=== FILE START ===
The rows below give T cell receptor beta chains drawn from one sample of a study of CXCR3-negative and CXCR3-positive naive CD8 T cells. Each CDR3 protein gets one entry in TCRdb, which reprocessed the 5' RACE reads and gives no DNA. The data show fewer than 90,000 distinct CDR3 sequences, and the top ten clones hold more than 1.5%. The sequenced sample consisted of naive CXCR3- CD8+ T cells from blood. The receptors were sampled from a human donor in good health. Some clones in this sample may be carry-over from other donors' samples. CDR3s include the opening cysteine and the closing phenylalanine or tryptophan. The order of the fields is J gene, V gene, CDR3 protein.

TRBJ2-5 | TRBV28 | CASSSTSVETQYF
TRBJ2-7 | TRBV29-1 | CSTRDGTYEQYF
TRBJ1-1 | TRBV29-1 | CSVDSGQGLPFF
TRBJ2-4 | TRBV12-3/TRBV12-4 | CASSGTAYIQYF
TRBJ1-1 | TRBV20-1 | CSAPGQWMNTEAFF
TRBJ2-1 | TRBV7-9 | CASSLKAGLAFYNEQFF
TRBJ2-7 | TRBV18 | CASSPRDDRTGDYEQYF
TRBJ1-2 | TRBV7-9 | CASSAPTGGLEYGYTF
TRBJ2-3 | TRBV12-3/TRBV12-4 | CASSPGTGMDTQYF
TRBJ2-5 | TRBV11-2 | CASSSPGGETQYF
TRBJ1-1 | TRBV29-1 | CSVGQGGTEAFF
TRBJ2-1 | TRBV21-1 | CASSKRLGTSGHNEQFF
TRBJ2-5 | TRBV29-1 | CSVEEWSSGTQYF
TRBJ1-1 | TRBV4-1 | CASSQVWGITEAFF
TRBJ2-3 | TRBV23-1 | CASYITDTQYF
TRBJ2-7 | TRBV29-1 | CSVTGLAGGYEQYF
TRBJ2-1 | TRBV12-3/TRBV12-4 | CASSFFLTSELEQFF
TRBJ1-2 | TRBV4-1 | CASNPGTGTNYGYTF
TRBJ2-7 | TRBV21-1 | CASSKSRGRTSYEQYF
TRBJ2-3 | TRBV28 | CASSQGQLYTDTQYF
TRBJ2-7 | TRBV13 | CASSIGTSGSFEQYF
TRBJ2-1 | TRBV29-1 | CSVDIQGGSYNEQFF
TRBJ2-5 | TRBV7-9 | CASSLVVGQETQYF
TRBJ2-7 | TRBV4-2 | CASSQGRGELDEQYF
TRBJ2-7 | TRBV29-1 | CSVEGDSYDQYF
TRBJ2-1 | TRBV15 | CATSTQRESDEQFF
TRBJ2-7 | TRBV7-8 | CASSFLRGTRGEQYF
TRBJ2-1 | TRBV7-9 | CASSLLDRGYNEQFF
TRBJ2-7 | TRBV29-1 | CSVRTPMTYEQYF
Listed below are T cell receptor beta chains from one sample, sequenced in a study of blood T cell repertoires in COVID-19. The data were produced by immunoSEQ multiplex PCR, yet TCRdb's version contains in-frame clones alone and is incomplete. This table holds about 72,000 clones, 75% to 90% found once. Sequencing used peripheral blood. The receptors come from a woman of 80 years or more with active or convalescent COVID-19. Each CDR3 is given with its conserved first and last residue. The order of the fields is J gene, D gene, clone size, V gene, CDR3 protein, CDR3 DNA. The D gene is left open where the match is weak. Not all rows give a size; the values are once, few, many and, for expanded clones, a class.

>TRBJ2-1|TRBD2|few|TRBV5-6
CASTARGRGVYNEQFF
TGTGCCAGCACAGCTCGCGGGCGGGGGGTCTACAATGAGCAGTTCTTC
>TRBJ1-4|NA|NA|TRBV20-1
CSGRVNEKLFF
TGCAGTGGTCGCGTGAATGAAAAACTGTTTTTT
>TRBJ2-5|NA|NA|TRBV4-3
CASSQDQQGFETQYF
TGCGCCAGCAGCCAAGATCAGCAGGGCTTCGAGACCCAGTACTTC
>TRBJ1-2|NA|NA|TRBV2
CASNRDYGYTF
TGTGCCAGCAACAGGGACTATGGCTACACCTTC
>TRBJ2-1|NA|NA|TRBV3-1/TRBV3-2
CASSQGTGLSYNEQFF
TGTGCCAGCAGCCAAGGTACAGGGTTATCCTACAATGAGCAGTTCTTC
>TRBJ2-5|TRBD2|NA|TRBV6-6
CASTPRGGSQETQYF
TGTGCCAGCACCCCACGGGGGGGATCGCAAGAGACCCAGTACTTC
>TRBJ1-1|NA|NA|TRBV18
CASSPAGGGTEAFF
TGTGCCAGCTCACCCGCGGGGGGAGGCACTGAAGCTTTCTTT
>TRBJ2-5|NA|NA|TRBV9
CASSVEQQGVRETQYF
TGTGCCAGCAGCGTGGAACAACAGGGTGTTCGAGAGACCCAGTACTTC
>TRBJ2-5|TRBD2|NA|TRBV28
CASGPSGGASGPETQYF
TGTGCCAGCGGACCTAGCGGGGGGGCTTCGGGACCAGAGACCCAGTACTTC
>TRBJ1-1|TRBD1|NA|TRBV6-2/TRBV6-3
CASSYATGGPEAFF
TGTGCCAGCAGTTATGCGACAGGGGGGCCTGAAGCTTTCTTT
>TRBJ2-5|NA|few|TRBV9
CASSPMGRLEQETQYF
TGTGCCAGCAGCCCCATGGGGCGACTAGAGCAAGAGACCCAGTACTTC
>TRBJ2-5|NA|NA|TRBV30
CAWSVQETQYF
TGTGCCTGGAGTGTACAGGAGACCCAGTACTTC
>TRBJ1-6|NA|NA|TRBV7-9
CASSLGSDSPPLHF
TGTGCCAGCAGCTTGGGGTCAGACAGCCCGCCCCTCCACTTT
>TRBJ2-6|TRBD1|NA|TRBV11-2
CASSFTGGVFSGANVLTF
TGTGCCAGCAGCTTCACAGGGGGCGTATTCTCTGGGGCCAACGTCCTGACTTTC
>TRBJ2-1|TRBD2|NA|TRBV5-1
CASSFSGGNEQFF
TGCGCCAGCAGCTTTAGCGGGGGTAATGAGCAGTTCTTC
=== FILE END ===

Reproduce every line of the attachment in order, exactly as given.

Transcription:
The rows below give T cell receptor beta chains drawn from one sample of a study of CXCR3-negative and CXCR3-positive naive CD8 T cells. Each CDR3 protein gets one entry in TCRdb, which reprocessed the 5' RACE reads and gives no DNA. The data show fewer than 90,000 distinct CDR3 sequences, and the top ten clones hold more than 1.5%. The sequenced sample consisted of naive CXCR3- CD8+ T cells from blood. The receptors were sampled from a human donor in good health. Some clones in this sample may be carry-over from other donors' samples. CDR3s include the opening cysteine and the closing phenylalanine or tryptophan. The order of the fields is J gene, V gene, CDR3 protein.

TRBJ2-5 | TRBV28 | CASSSTSVETQYF
TRBJ2-7 | TRBV29-1 | CSTRDGTYEQYF
TRBJ1-1 | TRBV29-1 | CSVDSGQGLPFF
TRBJ2-4 | TRBV12-3/TRBV12-4 | CASSGTAYIQYF
TRBJ1-1 | TRBV20-1 | CSAPGQWMNTEAFF
TRBJ2-1 | TRBV7-9 | CASSLKAGLAFYNEQFF
TRBJ2-7 | TRBV18 | CASSPRDDRTGDYEQYF
TRBJ1-2 | TRBV7-9 | CASSAPTGGLEYGYTF
TRBJ2-3 | TRBV12-3/TRBV12-4 | CASSPGTGMDTQYF
TRBJ2-5 | TRBV11-2 | CASSSPGGETQYF
TRBJ1-1 | TRBV29-1 | CSVGQGGTEAFF
TRBJ2-1 | TRBV21-1 | CASSKRLGTSGHNEQFF
TRBJ2-5 | TRBV29-1 | CSVEEWSSGTQYF
TRBJ1-1 | TRBV4-1 | CASSQVWGITEAFF
TRBJ2-3 | TRBV23-1 | CASYITDTQYF
TRBJ2-7 | TRBV29-1 | CSVTGLAGGYEQYF
TRBJ2-1 | TRBV12-3/TRBV12-4 | CASSFFLTSELEQFF
TRBJ1-2 | TRBV4-1 | CASNPGTGTNYGYTF
TRBJ2-7 | TRBV21-1 | CASSKSRGRTSYEQYF
TRBJ2-3 | TRBV28 | CASSQGQLYTDTQYF
TRBJ2-7 | TRBV13 | CASSIGTSGSFEQYF
TRBJ2-1 | TRBV29-1 | CSVDIQGGSYNEQFF
TRBJ2-5 | TRBV7-9 | CASSLVVGQETQYF
TRBJ2-7 | TRBV4-2 | CASSQGRGELDEQYF
TRBJ2-7 | TRBV29-1 | CSVEGDSYDQYF
TRBJ2-1 | TRBV15 | CATSTQRESDEQFF
TRBJ2-7 | TRBV7-8 | CASSFLRGTRGEQYF
TRBJ2-1 | TRBV7-9 | CASSLLDRGYNEQFF
TRBJ2-7 | TRBV29-1 | CSVRTPMTYEQYF
Listed below are T cell receptor beta chains from one sample, sequenced in a study of blood T cell repertoires in COVID-19. The data were produced by immunoSEQ multiplex PCR, yet TCRdb's version contains in-frame clones alone and is incomplete. This table holds about 72,000 clones, 75% to 90% found once. Sequencing used peripheral blood. The receptors come from a woman of 80 years or more with active or convalescent COVID-19. Each CDR3 is given with its conserved first and last residue. The order of the fields is J gene, D gene, clone size, V gene, CDR3 protein, CDR3 DNA. The D gene is left open where the match is weak. Not all rows give a size; the values are once, few, many and, for expanded clones, a class.

>TRBJ2-1|TRBD2|few|TRBV5-6
CASTARGRGVYNEQFF
TGTGCCAGCACAGCTCGCGGGCGGGGGGTCTACAATGAGCAGTTCTTC
>TRBJ1-4|NA|NA|TRBV20-1
CSGRVNEKLFF
TGCAGTGGTCGCGTGAATGAAAAACTGTTTTTT
>TRBJ2-5|NA|NA|TRBV4-3
CASSQDQQGFETQYF
TGCGCCAGCAGCCAAGATCAGCAGGGCTTCGAGACCCAGTACTTC
>TRBJ1-2|NA|NA|TRBV2
CASNRDYGYTF
TGTGCCAGCAACAGGGACTATGGCTACACCTTC
>TRBJ2-1|NA|NA|TRBV3-1/TRBV3-2
CASSQGTGLSYNEQFF
TGTGCCAGCAGCCAAGGTACAGGGTTATCCTACAATGAGCAGTTCTTC
>TRBJ2-5|TRBD2|NA|TRBV6-6
CASTPRGGSQETQYF
TGTGCCAGCACCCCACGGGGGGGATCGCAAGAGACCCAGTACTTC
>TRBJ1-1|NA|NA|TRBV18
CASSPAGGGTEAFF
TGTGCCAGCTCACCCGCGGGGGGAGGCACTGAAGCTTTCTTT
>TRBJ2-5|NA|NA|TRBV9
CASSVEQQGVRETQYF
TGTGCCAGCAGCGTGGAACAACAGGGTGTTCGAGAGACCCAGTACTTC
>TRBJ2-5|TRBD2|NA|TRBV28
CASGPSGGASGPETQYF
TGTGCCAGCGGACCTAGCGGGGGGGCTTCGGGACCAGAGACCCAGTACTTC
>TRBJ1-1|TRBD1|NA|TRBV6-2/TRBV6-3
CASSYATGGPEAFF
TGTGCCAGCAGTTATGCGACAGGGGGGCCTGAAGCTTTCTTT
>TRBJ2-5|NA|few|TRBV9
CASSPMGRLEQETQYF
TGTGCCAGCAGCCCCATGGGGCGACTAGAGCAAGAGACCCAGTACTTC
>TRBJ2-5|NA|NA|TRBV30
CAWSVQETQYF
TGTGCCTGGAGTGTACAGGAGACCCAGTACTTC
>TRBJ1-6|NA|NA|TRBV7-9
CASSLGSDSPPLHF
TGTGCCAGCAGCTTGGGGTCAGACAGCCCGCCCCTCCACTTT
>TRBJ2-6|TRBD1|NA|TRBV11-2
CASSFTGGVFSGANVLTF
TGTGCCAGCAGCTTCACAGGGGGCGTATTCTCTGGGGCCAACGTCCTGACTTTC
>TRBJ2-1|TRBD2|NA|TRBV5-1
CASSFSGGNEQFF
TGCGCCAGCAGCTTTAGCGGGGGTAATGAGCAGTTCTTC